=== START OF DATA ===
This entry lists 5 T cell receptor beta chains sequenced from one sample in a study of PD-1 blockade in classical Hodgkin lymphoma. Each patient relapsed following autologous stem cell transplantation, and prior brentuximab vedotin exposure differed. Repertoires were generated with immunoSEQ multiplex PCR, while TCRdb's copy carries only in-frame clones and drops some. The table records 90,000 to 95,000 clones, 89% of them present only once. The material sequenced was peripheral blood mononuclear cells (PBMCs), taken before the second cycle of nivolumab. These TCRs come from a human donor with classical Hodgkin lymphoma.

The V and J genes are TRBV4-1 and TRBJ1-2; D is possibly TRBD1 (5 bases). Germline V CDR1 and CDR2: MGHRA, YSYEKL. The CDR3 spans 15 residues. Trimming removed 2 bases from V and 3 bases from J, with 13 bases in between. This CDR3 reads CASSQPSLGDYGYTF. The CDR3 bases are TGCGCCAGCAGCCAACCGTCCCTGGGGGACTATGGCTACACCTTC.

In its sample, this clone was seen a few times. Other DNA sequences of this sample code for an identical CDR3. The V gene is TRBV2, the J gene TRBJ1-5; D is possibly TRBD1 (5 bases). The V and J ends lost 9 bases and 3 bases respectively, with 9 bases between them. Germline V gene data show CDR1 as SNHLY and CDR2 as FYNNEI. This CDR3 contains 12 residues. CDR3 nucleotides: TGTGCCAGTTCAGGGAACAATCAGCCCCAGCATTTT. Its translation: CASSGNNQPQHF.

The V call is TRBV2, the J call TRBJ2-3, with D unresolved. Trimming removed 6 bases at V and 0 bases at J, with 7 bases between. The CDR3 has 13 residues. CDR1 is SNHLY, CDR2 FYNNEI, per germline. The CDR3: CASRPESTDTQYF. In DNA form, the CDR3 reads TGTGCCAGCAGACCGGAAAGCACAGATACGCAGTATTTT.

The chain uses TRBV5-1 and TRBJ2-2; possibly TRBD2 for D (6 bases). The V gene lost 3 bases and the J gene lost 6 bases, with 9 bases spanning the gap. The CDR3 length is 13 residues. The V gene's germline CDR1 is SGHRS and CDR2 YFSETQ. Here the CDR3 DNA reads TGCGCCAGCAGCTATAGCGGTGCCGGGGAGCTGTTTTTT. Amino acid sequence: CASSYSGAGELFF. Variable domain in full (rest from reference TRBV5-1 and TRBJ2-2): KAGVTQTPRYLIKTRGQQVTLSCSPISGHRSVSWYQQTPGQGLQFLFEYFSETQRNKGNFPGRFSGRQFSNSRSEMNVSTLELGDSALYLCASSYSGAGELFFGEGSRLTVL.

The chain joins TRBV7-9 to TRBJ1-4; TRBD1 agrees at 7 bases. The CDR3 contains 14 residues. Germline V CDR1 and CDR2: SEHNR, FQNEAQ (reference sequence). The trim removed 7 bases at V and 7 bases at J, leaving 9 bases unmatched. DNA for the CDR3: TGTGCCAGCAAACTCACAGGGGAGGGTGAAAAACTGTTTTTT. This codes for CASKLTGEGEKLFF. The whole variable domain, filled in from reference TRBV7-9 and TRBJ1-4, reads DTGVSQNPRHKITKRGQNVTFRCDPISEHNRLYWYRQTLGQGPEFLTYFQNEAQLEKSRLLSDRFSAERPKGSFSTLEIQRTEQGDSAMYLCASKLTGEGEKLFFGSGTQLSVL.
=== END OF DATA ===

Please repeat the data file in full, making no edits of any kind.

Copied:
This entry lists 5 T cell receptor beta chains sequenced from one sample in a study of PD-1 blockade in classical Hodgkin lymphoma. Each patient relapsed following autologous stem cell transplantation, and prior brentuximab vedotin exposure differed. Repertoires were generated with immunoSEQ multiplex PCR, while TCRdb's copy carries only in-frame clones and drops some. The table records 90,000 to 95,000 clones, 89% of them present only once. The material sequenced was peripheral blood mononuclear cells (PBMCs), taken before the second cycle of nivolumab. These TCRs come from a human donor with classical Hodgkin lymphoma.

The V and J genes are TRBV4-1 and TRBJ1-2; D is possibly TRBD1 (5 bases). Germline V CDR1 and CDR2: MGHRA, YSYEKL. The CDR3 spans 15 residues. Trimming removed 2 bases from V and 3 bases from J, with 13 bases in between. This CDR3 reads CASSQPSLGDYGYTF. The CDR3 bases are TGCGCCAGCAGCCAACCGTCCCTGGGGGACTATGGCTACACCTTC.

In its sample, this clone was seen a few times. Other DNA sequences of this sample code for an identical CDR3. The V gene is TRBV2, the J gene TRBJ1-5; D is possibly TRBD1 (5 bases). The V and J ends lost 9 bases and 3 bases respectively, with 9 bases between them. Germline V gene data show CDR1 as SNHLY and CDR2 as FYNNEI. This CDR3 contains 12 residues. CDR3 nucleotides: TGTGCCAGTTCAGGGAACAATCAGCCCCAGCATTTT. Its translation: CASSGNNQPQHF.

The V call is TRBV2, the J call TRBJ2-3, with D unresolved. Trimming removed 6 bases at V and 0 bases at J, with 7 bases between. The CDR3 has 13 residues. CDR1 is SNHLY, CDR2 FYNNEI, per germline. The CDR3: CASRPESTDTQYF. In DNA form, the CDR3 reads TGTGCCAGCAGACCGGAAAGCACAGATACGCAGTATTTT.

The chain uses TRBV5-1 and TRBJ2-2; possibly TRBD2 for D (6 bases). The V gene lost 3 bases and the J gene lost 6 bases, with 9 bases spanning the gap. The CDR3 length is 13 residues. The V gene's germline CDR1 is SGHRS and CDR2 YFSETQ. Here the CDR3 DNA reads TGCGCCAGCAGCTATAGCGGTGCCGGGGAGCTGTTTTTT. Amino acid sequence: CASSYSGAGELFF. Variable domain in full (rest from reference TRBV5-1 and TRBJ2-2): KAGVTQTPRYLIKTRGQQVTLSCSPISGHRSVSWYQQTPGQGLQFLFEYFSETQRNKGNFPGRFSGRQFSNSRSEMNVSTLELGDSALYLCASSYSGAGELFFGEGSRLTVL.

The chain joins TRBV7-9 to TRBJ1-4; TRBD1 agrees at 7 bases. The CDR3 contains 14 residues. Germline V CDR1 and CDR2: SEHNR, FQNEAQ (reference sequence). The trim removed 7 bases at V and 7 bases at J, leaving 9 bases unmatched. DNA for the CDR3: TGTGCCAGCAAACTCACAGGGGAGGGTGAAAAACTGTTTTTT. This codes for CASKLTGEGEKLFF. The whole variable domain, filled in from reference TRBV7-9 and TRBJ1-4, reads DTGVSQNPRHKITKRGQNVTFRCDPISEHNRLYWYRQTLGQGPEFLTYFQNEAQLEKSRLLSDRFSAERPKGSFSTLEIQRTEQGDSAMYLCASKLTGEGEKLFFGSGTQLSVL.